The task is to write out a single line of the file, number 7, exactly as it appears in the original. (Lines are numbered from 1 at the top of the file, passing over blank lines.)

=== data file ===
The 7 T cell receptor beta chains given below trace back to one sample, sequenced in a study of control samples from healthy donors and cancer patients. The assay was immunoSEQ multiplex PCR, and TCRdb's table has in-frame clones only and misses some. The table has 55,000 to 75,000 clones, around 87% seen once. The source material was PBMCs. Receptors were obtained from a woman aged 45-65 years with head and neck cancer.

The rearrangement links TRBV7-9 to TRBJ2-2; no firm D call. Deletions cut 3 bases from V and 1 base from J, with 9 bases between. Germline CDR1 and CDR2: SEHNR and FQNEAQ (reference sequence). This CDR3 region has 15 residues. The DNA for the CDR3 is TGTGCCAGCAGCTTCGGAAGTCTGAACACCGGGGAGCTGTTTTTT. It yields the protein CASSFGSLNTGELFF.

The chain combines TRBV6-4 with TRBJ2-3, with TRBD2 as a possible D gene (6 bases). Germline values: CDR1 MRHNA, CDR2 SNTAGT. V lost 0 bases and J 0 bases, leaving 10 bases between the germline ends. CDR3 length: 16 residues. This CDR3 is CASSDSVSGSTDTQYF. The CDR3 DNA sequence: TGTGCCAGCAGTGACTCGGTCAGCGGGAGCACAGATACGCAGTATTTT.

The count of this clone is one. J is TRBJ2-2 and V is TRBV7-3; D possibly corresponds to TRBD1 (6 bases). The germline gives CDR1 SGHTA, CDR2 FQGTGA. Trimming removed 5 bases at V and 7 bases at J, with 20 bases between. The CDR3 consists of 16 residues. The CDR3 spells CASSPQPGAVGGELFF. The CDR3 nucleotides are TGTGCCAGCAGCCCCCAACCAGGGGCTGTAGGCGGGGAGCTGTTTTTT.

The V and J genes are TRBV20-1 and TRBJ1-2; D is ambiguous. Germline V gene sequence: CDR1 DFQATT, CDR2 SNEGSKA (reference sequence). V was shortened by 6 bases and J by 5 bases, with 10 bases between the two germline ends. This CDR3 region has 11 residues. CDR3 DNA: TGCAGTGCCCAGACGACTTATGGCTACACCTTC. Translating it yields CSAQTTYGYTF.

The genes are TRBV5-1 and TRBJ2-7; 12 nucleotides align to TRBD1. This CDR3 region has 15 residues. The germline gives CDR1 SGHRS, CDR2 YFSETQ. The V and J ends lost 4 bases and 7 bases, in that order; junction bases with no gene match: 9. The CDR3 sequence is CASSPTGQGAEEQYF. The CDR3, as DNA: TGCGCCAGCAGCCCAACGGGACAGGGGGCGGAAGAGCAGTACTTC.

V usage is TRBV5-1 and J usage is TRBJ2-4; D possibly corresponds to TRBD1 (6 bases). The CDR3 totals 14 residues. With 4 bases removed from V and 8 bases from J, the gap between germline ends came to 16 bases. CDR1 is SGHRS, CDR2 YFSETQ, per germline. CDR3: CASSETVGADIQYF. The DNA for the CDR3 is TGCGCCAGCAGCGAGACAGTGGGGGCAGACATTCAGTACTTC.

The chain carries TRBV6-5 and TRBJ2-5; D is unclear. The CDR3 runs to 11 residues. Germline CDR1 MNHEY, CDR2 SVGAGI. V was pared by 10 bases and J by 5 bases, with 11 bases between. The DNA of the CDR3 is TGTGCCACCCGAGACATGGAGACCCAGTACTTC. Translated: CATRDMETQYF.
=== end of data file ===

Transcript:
V usage is TRBV5-1 and J usage is TRBJ2-4; D possibly corresponds to TRBD1 (6 bases). The CDR3 totals 14 residues. With 4 bases removed from V and 8 bases from J, the gap between germline ends came to 16 bases. CDR1 is SGHRS, CDR2 YFSETQ, per germline. CDR3: CASSETVGADIQYF. The DNA for the CDR3 is TGCGCCAGCAGCGAGACAGTGGGGGCAGACATTCAGTACTTC.